#1
Ok I went against the advice of others and got a mg100hdfx.

now I am going to sell it and replace it with a tube amp..
need your help.

my budget will be $400

I play metal and our other guitar player plays through a crate or roland ss with 4-12's
What tube amp can I get that will hold its own and be heard with a full band at my b udget? or should I just stay with what I have until I have a bigger budget? (few years)
#2
tube amp?

save your money
Suhr Custom, Flaxwood Rautia or Grosh Tele thru
HBE Medicine Bawl Wah
Analogman BiComp
Texas Two Step OD
Fulltone Ultimate Octave/Fuzz
Boss CE-2
TC Nova Delay
SLO-100, 65 London or Bogner Shiva
Ask me about any of this stuff!
#4
Save your money if you want a tube amp. You could get an Ampeg VH-140C though and those seem to be popular around here.

EDIT: ^ I keep forgetting about those. It's an okay amp.
E-peen:
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Peavey 6505
THD Flexi 50

Gibson R0 Prototype
EBMM JP13 Rosewood
Fender CS Mary Kaye

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#5
Quote by Cisc
Ok I went against the advice of others and got a mg100hdfx.



Spider Valve or Peavey Vypyr tube. There aren't many good tubes for metal in that price range btw... you would do much better with $500 - 600 for a Peavey or a Bugera

EDIT: Forgot about the B-52s ... those would be good.
daytripper75

Bullieve


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Last edited by JayT44 at Sep 7, 2009,
#9
Just got a B-52 head today. I was skeptical because of the price, but after demoing it nice and loud side-by-side a Mesa Single Rec (Yeah, I pissed off GC :P) I decided that it was a worthy investment. If you like rectifier type distortion with good cleans you'll love that amp. Just remember, TRY BEFORE YOU BUY!
Gear:
B-52 ATX-100
Mesa Oversized recto 4x12
Jackson DKMG (w/ BareKnuckle Warpigs )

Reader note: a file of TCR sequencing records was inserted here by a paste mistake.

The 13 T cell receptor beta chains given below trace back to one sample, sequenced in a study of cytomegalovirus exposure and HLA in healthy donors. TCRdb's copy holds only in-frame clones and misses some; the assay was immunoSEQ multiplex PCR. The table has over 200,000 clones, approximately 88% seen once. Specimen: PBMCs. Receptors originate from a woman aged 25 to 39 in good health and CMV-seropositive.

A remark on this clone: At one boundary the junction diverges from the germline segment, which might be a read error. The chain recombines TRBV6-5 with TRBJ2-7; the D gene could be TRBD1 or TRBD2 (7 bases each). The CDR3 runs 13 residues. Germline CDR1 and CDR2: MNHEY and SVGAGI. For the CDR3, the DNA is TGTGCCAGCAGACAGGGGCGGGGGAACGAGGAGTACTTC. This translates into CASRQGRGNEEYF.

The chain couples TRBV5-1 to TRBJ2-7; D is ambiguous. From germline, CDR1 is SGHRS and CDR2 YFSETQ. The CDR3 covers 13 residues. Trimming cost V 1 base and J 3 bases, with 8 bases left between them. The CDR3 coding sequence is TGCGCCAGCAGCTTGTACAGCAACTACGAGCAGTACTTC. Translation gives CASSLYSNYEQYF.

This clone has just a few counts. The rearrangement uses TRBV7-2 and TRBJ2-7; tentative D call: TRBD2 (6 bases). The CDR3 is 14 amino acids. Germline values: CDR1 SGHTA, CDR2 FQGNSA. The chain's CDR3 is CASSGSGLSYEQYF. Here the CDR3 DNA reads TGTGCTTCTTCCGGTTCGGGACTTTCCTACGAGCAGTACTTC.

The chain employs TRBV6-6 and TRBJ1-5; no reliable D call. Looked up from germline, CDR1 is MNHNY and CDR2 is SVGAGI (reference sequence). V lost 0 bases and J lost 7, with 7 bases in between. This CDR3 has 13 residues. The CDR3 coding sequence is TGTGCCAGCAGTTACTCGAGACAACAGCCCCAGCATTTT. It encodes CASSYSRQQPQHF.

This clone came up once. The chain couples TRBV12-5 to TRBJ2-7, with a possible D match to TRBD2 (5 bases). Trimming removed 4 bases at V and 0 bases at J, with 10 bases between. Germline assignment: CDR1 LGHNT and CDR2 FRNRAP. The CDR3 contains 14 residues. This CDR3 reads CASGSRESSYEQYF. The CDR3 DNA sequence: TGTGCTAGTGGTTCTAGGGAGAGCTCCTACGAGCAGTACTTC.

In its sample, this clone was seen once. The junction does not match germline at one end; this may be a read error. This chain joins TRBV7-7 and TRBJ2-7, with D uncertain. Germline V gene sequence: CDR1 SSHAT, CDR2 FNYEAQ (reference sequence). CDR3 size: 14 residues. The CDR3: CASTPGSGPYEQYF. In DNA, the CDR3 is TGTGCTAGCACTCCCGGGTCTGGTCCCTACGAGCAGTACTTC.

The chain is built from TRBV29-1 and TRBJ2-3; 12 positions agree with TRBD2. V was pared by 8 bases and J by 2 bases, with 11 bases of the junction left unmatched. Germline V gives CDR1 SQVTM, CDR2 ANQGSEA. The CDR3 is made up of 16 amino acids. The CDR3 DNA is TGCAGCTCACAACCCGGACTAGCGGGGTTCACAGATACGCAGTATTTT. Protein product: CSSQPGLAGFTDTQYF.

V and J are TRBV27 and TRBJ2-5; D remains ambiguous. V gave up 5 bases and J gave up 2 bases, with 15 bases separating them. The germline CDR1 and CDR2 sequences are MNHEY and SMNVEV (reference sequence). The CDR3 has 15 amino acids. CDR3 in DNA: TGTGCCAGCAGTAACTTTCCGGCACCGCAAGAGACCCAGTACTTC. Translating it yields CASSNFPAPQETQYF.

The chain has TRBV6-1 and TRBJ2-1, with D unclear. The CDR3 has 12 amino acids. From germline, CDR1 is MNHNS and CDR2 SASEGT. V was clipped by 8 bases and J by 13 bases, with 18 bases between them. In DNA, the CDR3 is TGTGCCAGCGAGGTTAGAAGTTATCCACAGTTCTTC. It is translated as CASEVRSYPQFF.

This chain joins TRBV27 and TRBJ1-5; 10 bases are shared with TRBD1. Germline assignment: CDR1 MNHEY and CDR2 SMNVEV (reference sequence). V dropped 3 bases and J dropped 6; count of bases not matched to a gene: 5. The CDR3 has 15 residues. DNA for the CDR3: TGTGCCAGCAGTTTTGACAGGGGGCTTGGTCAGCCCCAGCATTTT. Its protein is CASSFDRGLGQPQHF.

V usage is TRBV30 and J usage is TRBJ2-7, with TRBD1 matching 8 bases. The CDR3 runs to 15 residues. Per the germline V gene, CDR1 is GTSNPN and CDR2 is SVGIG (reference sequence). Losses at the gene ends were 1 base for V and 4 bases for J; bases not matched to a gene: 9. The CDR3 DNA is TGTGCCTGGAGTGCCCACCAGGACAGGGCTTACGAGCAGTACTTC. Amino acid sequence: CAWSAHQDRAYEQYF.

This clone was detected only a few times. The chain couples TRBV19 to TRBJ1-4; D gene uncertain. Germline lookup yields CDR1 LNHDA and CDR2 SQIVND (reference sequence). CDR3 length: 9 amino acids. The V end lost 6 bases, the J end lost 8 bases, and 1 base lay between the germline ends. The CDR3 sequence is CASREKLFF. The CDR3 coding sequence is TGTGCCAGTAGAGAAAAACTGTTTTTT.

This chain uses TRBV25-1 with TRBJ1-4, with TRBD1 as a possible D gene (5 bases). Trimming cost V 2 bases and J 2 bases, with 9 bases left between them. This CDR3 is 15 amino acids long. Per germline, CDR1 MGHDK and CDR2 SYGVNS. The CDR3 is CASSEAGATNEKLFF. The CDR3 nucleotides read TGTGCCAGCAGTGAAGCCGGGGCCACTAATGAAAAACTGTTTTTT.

Ibanez Acoustic

Feel free to add me or PM me.
Last edited by {Ѵëņŏmőůş} at Sep 8, 2009,
#10
Vypyr Tube, those things kick ass.
Quote by Dave_Mc
I've had tube amps for a while now, but never actually had any go down on me
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#12
Quote by Cisc
so 60 watts tube will be heard over the rest of the band yeah?

and is 1 speaker a problem in this situation?

60w tube is louder than your halfstack.

1 speaker is fine.
Quote by Dave_Mc
I've had tube amps for a while now, but never actually had any go down on me
Quote by jj1565
maybe you're not saying the right things? an amp likes to know you care.





www.SanctityStudios.com
#14
Quote by shredrick
What you don't like the B-52's lol I have an AT-112 and love it sounds great onstage
So don't know what the hell your talking about they suck. I suggest you buy one now since the production has stopped you can buy them for 359


Man you need to ease up a little he was just asking a question lol
#16
Quote by Cisc
so 60 watts tube will be heard over the rest of the band yeah?

and is 1 speaker a problem in this situation?

You wont be able to go full volume with 60w tube. You'd blow your brains out.

Also, having one speaker will be fine. 4x12's would sound roughly the same volume, the 4x12 would just project the sound more.
Last edited by marc0mu at Sep 8, 2009,
#17
If I were you I wouldn't go over 35W if you're wanting to get a tube amp (unless you're playing in an arena). To get the richness on tube amps you need to open them up a fair way (turn them up to a loud volume) for them to sound their best, otherwise it's like a balloon that isn't inflated.